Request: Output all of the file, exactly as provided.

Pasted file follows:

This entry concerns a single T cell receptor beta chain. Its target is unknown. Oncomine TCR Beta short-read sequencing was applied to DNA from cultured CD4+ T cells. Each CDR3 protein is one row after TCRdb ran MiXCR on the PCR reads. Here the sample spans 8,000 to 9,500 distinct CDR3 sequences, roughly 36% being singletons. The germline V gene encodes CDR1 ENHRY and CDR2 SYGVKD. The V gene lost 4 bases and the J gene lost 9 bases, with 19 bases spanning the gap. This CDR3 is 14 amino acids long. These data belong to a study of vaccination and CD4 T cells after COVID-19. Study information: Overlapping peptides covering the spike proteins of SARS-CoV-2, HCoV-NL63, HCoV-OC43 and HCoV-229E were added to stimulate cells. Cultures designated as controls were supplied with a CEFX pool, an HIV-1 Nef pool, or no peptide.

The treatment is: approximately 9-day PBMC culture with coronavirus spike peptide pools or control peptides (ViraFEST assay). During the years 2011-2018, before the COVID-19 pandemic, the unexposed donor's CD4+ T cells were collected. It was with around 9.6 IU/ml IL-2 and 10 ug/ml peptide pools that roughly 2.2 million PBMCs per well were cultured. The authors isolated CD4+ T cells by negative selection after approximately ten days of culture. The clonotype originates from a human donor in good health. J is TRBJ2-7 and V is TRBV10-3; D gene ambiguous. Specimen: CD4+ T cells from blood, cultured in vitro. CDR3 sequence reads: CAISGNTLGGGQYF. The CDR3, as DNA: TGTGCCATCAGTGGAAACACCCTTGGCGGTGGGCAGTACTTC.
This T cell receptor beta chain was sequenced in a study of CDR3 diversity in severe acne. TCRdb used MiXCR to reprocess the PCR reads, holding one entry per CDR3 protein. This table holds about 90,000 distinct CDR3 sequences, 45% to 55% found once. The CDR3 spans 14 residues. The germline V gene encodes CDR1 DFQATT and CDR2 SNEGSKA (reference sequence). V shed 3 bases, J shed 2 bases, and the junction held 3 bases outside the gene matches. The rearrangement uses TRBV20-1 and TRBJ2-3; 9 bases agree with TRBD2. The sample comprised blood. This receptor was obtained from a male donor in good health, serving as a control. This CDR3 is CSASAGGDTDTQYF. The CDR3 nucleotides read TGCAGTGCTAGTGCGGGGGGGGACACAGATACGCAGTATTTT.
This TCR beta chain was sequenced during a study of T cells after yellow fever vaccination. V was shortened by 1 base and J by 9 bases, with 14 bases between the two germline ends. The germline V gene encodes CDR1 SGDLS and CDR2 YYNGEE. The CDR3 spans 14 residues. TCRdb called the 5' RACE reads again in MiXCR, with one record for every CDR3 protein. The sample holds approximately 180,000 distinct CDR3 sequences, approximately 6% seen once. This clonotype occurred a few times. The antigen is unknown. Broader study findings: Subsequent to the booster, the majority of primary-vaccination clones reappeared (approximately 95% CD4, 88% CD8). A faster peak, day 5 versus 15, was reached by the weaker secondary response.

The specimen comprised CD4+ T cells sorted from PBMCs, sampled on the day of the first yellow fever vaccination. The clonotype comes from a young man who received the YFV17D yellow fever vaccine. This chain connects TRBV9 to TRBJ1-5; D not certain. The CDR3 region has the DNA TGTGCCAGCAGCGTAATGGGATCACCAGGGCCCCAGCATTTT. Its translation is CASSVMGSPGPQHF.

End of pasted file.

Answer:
This entry concerns a single T cell receptor beta chain. Its target is unknown. Oncomine TCR Beta short-read sequencing was applied to DNA from cultured CD4+ T cells. Each CDR3 protein is one row after TCRdb ran MiXCR on the PCR reads. Here the sample spans 8,000 to 9,500 distinct CDR3 sequences, roughly 36% being singletons. The germline V gene encodes CDR1 ENHRY and CDR2 SYGVKD. The V gene lost 4 bases and the J gene lost 9 bases, with 19 bases spanning the gap. This CDR3 is 14 amino acids long. These data belong to a study of vaccination and CD4 T cells after COVID-19. Study information: Overlapping peptides covering the spike proteins of SARS-CoV-2, HCoV-NL63, HCoV-OC43 and HCoV-229E were added to stimulate cells. Cultures designated as controls were supplied with a CEFX pool, an HIV-1 Nef pool, or no peptide.

The treatment is: approximately 9-day PBMC culture with coronavirus spike peptide pools or control peptides (ViraFEST assay). During the years 2011-2018, before the COVID-19 pandemic, the unexposed donor's CD4+ T cells were collected. It was with around 9.6 IU/ml IL-2 and 10 ug/ml peptide pools that roughly 2.2 million PBMCs per well were cultured. The authors isolated CD4+ T cells by negative selection after approximately ten days of culture. The clonotype originates from a human donor in good health. J is TRBJ2-7 and V is TRBV10-3; D gene ambiguous. Specimen: CD4+ T cells from blood, cultured in vitro. CDR3 sequence reads: CAISGNTLGGGQYF. The CDR3, as DNA: TGTGCCATCAGTGGAAACACCCTTGGCGGTGGGCAGTACTTC.
This T cell receptor beta chain was sequenced in a study of CDR3 diversity in severe acne. TCRdb used MiXCR to reprocess the PCR reads, holding one entry per CDR3 protein. This table holds about 90,000 distinct CDR3 sequences, 45% to 55% found once. The CDR3 spans 14 residues. The germline V gene encodes CDR1 DFQATT and CDR2 SNEGSKA (reference sequence). V shed 3 bases, J shed 2 bases, and the junction held 3 bases outside the gene matches. The rearrangement uses TRBV20-1 and TRBJ2-3; 9 bases agree with TRBD2. The sample comprised blood. This receptor was obtained from a male donor in good health, serving as a control. This CDR3 is CSASAGGDTDTQYF. The CDR3 nucleotides read TGCAGTGCTAGTGCGGGGGGGGACACAGATACGCAGTATTTT.
This TCR beta chain was sequenced during a study of T cells after yellow fever vaccination. V was shortened by 1 base and J by 9 bases, with 14 bases between the two germline ends. The germline V gene encodes CDR1 SGDLS and CDR2 YYNGEE. The CDR3 spans 14 residues. TCRdb called the 5' RACE reads again in MiXCR, with one record for every CDR3 protein. The sample holds approximately 180,000 distinct CDR3 sequences, approximately 6% seen once. This clonotype occurred a few times. The antigen is unknown. Broader study findings: Subsequent to the booster, the majority of primary-vaccination clones reappeared (approximately 95% CD4, 88% CD8). A faster peak, day 5 versus 15, was reached by the weaker secondary response.

The specimen comprised CD4+ T cells sorted from PBMCs, sampled on the day of the first yellow fever vaccination. The clonotype comes from a young man who received the YFV17D yellow fever vaccine. This chain connects TRBV9 to TRBJ1-5; D not certain. The CDR3 region has the DNA TGTGCCAGCAGCGTAATGGGATCACCAGGGCCCCAGCATTTT. Its translation is CASSVMGSPGPQHF.